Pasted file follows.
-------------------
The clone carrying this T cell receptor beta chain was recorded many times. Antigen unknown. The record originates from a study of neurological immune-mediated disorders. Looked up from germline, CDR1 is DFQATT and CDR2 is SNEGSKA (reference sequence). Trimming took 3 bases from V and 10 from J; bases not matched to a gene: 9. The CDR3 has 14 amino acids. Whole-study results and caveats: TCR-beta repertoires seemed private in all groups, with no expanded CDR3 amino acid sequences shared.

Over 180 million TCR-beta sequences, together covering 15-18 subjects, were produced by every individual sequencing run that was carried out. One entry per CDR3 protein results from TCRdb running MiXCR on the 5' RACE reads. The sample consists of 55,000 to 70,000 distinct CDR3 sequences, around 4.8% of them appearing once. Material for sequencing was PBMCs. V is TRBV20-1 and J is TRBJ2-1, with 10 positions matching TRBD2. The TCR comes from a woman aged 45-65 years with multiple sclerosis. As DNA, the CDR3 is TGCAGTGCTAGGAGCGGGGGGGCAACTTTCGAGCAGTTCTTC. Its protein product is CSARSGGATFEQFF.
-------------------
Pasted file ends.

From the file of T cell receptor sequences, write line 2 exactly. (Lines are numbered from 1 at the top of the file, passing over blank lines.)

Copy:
Over 180 million TCR-beta sequences, together covering 15-18 subjects, were produced by every individual sequencing run that was carried out. One entry per CDR3 protein results from TCRdb running MiXCR on the 5' RACE reads. The sample consists of 55,000 to 70,000 distinct CDR3 sequences, around 4.8% of them appearing once. Material for sequencing was PBMCs. V is TRBV20-1 and J is TRBJ2-1, with 10 positions matching TRBD2. The TCR comes from a woman aged 45-65 years with multiple sclerosis. As DNA, the CDR3 is TGCAGTGCTAGGAGCGGGGGGGCAACTTTCGAGCAGTTCTTC. Its protein product is CSARSGGATFEQFF.